Roots of the SFF Genre: James Branch Cabell

[— Karen Myers —]

I was born in 1953, and as soon as I could read, I pounced on everything I could find. By the age of eight or nine I was familiar with all the readily available retellings of the northern European folktales (not the sanitized-for-children Disneyesque ones) which included the Brothers Grimm, Perrault, Hans Christian Anderson, and so forth. There were two feet or more of the childhood literary anthologies (bound like encyclopedias) my father had grown up on, from the 20s-30s, right outside my bedroom door, and I read them cover to cover during an extended period of nightly insomnia. It was an easy step from there to Robin Hood, King Arthur, and their ilk, and I devoured them all.

Then I ran out. I wanted more. I discovered (all while still very young) that there were more recent versions of these things, based on the same content, but not quite in the same… tone. I had already noticed that some of the things I was reading were more-or-less straight up folktales, but others seemed more childish (Victorian whimsy) or oddly grownup — ironic, philosophical, satirical, literary treatments (and I didn’t much like those). What we call the fantasy genre — serious adult extended story-telling using motifs largely derived from the traditional material — was almost nonexistent before Tolkien.

I found this very confusing at the time, lacking context for the general history of fiction.

By the time I was twelve, I recognized (with my limited background) that the adult literary versions took two forms (though I couldn’t have named them): the medieval/Renaissance renderings (more serious presentations of folktale material), and the ironic, parodistic, self-referential works. The older of these clusters (the Matter of Britain, as it is called, and the Matter of France, etc.) was still quite fascinating to me, though it was overlaid by poetic (literary) pretensions (e.g., troubador) and forms that left me cold.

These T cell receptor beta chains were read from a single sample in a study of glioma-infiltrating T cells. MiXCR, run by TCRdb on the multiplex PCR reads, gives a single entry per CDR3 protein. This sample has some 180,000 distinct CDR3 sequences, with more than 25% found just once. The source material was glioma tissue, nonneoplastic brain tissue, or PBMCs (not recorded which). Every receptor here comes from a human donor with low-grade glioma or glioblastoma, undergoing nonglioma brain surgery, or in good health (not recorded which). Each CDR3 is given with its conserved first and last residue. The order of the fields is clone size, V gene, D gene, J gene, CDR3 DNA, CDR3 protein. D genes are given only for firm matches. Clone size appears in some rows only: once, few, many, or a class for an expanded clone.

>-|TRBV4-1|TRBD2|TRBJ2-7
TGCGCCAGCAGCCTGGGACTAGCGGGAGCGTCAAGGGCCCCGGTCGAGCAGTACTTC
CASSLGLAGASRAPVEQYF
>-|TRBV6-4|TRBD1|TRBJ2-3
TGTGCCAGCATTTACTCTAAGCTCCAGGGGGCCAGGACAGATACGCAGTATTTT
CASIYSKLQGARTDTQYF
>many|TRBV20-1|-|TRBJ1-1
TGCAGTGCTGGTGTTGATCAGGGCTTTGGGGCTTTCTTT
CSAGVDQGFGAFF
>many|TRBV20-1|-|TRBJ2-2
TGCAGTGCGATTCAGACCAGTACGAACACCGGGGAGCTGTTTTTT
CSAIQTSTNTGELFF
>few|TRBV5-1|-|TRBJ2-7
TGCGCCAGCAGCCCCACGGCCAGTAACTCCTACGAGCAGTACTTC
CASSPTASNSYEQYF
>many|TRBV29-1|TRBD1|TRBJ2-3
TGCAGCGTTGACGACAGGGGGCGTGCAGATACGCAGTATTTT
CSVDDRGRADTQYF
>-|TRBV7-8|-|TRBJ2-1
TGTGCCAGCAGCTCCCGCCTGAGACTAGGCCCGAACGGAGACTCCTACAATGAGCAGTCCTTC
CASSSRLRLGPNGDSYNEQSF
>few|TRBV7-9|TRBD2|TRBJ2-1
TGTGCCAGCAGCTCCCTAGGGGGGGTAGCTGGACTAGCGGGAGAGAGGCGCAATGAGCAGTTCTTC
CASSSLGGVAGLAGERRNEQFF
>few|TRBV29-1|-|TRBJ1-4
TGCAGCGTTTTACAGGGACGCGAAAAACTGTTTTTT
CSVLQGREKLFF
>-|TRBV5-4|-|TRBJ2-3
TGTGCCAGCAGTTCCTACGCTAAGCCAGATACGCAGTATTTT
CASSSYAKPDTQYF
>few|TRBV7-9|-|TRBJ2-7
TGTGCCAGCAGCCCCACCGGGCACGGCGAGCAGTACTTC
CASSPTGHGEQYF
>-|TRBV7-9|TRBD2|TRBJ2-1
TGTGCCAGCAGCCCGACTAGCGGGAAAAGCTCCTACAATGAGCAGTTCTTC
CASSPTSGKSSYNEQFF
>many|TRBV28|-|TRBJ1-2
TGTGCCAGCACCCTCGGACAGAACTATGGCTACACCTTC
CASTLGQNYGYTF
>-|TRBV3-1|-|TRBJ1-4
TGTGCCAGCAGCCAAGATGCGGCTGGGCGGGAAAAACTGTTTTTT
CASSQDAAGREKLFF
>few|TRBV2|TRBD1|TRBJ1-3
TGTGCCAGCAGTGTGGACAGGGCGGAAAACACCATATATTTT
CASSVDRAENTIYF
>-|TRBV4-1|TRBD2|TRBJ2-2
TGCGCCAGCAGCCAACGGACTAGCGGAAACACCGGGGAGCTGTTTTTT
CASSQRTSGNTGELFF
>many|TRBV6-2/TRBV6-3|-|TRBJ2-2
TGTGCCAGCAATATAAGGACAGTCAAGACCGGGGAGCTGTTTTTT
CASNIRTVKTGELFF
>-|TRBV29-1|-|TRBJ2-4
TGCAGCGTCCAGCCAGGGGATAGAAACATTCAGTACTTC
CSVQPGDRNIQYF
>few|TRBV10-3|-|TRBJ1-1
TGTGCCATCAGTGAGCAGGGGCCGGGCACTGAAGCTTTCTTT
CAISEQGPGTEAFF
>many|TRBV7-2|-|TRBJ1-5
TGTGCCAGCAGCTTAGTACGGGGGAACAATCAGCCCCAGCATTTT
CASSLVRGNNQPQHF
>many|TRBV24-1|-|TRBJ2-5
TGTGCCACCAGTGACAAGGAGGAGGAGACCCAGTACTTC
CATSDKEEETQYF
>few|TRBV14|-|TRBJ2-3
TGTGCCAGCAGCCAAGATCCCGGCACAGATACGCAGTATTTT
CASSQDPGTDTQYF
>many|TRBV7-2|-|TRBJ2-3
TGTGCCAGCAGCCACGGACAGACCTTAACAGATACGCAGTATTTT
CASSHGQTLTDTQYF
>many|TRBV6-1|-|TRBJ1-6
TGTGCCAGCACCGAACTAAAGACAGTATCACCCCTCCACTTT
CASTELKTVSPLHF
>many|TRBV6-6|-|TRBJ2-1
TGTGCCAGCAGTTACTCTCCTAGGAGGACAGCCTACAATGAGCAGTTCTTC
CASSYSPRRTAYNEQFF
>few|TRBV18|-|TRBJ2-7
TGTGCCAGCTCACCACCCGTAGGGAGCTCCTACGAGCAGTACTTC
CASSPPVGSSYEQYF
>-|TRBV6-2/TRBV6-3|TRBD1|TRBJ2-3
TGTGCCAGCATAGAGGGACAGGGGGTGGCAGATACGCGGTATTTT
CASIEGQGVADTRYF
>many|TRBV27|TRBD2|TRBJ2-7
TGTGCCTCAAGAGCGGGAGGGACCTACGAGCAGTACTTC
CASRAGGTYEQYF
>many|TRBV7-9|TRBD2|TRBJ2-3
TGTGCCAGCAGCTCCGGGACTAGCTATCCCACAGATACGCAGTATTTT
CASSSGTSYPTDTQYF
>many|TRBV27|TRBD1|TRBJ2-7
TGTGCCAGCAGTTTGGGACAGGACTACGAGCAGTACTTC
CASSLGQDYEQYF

I found the other style too adult (detached, ironic, etc.) for my taste but, damn, I tried a lot of them out, hoping to find something I actively enjoyed, at least at the basic story level. They were better than nothing, which is why I know them, but they are rather out of fashion now.

The way I look at things, the traditional tales and the core of the Matter of Britain et alia are what were distilled by Tolkien, with rigor. Very little that preceded him bore later fruit (e.g., Mervyn Peake, C. S. Lewis).

The modern genre of Fantasy is mostly based on the Tolkien model, one way or another, but there is also a stream that applies self-reference and irony and parody and satire (e.g., Discworld / Terry Pratchett), and those works find some of their roots in the older literary branch that has dropped into partial obscurity.

So, for today’s exploration, check out Virginian James Branch Cabell (1879-1958)

The image above is the endpapers from Figures of Earth, by Frank C Pape, his usual illustrator, though many other illustrators rendered his images. The editions are quite collectable.

His stories feature recognizable Moderns in whimsical worlds — overweight Colonel Blimp types (American style) complete with walrus moustaches and more than a whiff of decadent irony.

“James Branch Cabell’s aristocratic, whimsical, profane fantasies were a succès de scandal in the 1920s; his most famous book Jurgen was the subject of a famous obscenity trial. Jurgen is a medieval pawnbroker who as a result of ill- judged witticisms in praise of the devil “who labours hard in his vocation, which can be said of few pawnbrokers and no friars”, finds himself obliged to search the kingdom of Poicstesme, various magic realms, Heaven and Hell for his abducted wife, “a woman with no especial gift for silence”. Cabell’s inventive witticisms, sardonic irreverence and habit of the gently bawdy carry this off with panache. The same formula applies to various other novels in the Poictesme sequence, notably Figures of Earth, the story of how that realm’s great emperor Manuel rose from humble origins to make a fine figure for himself in the world, and The Silver Stallion in which various of Manuel’s paladins suffer ironic final fates—one of them for example being mistakenly assigned to a pagan heaven and gradually getting assimilated into its pantheon. Other books like The High Place or Something about Eve set characters in a decadent 18th Century France, or an entirely dream world, and confront them with similar entertaining ironies.”

— Extract from The Complete Cabell (Amazon code: B093T96NX7)

Cabell’s influence on later SFF genre writers: